The United States has sanctioned 27 executives of Gazprombank, a bank that facilitates sales of Russia’s Gazprom, one of the world’s largest natural gas exporters, to Europe. The sanctions are the first time the United States has hit the bank that plays a vital role in Russia’s massive gas exports, but the move stalled long before the full lockdown sanctions the United States slapped. other major Russian banks.

Ahead of the call, British officials said Britain would provide an additional 1.3 billion pounds ($1.6 billion) in military support to Ukraine to help the country defend against Russian forces.

The funding, which comes from UK government reserves, includes £300m of military equipment pledged by Prime Minister Boris Johnson earlier this week, such as radar systems to target Russian artillery, GPS jamming equipment and night vision devices.

Canadian Prime Minister Justin Trudeau paid a surprise visit to Ukraine on Sunday, visiting the northern town of Irpin, which had been heavily damaged by Russia’s attempt to take the capital of kyiv at the start of the war . The mayor posted images of Trudeau on social media on Sunday, saying the Canadian leader was shocked by the damage he had seen in civilian homes.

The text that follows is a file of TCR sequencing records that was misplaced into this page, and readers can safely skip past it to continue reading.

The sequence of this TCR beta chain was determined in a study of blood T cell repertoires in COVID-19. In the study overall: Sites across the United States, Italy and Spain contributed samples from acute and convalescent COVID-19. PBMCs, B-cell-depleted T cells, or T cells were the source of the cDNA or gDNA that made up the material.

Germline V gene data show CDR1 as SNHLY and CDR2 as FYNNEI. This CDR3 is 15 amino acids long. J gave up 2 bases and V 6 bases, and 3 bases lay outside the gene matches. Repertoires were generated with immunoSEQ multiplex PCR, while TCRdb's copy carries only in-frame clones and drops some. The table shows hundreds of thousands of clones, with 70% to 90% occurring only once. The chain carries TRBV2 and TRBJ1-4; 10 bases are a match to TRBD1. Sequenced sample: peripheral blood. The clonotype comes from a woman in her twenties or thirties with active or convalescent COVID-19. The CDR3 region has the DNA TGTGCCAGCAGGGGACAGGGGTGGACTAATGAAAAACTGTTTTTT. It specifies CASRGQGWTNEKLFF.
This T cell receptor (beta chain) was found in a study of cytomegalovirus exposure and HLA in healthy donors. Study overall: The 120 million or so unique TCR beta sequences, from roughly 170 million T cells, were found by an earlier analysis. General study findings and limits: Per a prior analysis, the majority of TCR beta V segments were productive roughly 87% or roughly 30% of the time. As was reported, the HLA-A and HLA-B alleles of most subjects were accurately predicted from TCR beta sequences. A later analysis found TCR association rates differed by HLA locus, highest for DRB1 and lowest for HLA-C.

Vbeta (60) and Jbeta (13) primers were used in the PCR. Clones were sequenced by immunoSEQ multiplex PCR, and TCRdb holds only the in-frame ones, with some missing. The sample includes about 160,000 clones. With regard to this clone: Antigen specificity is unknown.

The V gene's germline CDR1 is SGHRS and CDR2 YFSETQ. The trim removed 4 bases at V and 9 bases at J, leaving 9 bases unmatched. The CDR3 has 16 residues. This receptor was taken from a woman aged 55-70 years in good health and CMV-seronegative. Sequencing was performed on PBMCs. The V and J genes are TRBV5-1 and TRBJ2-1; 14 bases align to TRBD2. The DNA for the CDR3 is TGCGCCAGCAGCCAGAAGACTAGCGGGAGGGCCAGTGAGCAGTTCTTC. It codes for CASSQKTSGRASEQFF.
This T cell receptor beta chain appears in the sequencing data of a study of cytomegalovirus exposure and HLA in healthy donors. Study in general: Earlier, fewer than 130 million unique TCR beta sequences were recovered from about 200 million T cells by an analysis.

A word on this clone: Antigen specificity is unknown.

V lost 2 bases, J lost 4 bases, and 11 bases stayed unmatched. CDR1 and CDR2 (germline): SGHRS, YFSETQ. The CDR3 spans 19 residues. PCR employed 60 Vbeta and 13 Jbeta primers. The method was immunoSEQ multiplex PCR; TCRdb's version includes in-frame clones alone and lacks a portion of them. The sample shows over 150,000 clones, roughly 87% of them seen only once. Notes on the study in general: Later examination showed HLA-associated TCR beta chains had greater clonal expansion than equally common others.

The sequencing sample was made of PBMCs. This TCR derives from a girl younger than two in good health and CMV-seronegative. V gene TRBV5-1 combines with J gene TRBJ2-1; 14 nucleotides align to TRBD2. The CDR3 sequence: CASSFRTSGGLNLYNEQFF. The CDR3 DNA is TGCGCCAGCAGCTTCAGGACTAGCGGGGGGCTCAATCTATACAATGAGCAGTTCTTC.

Trudeau’s office later said that “the prime minister is in Ukraine to meet with President Zelenskyy and reaffirm Canada’s unwavering support for the people of Ukraine.”

Jill Biden also made an unannounced visit on Sunday, arranging a surprise Mother’s Day reunion in western Ukraine with First Lady Olena Zelenska. Biden traveled under the cloak of secrecy, becoming the last high-profile American to enter Ukraine during his 10-week war with Russia.

“I wanted to come on Mother’s Day,” the US first lady told Zelenska. “I thought it was important to show the people of Ukraine that this war must end and that this war has been brutal and that the people of the United States stand with the people of Ukraine.”

In Germany, Chancellor Olaf Scholz said in a televised address that Sunday was “a May 8 like no other”.

He said Germany had worked hard to come to terms with its actions during World War II, reconciling with Russia and Ukraine and committing to the concept of “never again”. But Russia’s “barbaric” invasion of Ukraine in February brought war back to Europe, Scholz said, a prospect that once seemed unthinkable.

“Freedom and security will prevail – just as freedom and security triumphed over unfreedom, violence and dictatorship 77 years ago,” Scholz said in his speech.

German Bundestag President Bärbel Bas, Germany’s second-highest ranking official after the president, met with Zelenskyy in kyiv on Sunday and attended a commemorative event in honor of the anniversary of the end of World War II.

“We really appreciate that on the day of remembrance and reconciliation itself, and in what is such a trying time of war for us, the President of the German Bundestag Bärbel Bas came to support Ukraine,” a message said. posted on Zelenskyy’s Telegram channel on Sunday. .

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Madhani reported from Wilmington, Delaware. Emily Schultheis in Berlin contributed to this report.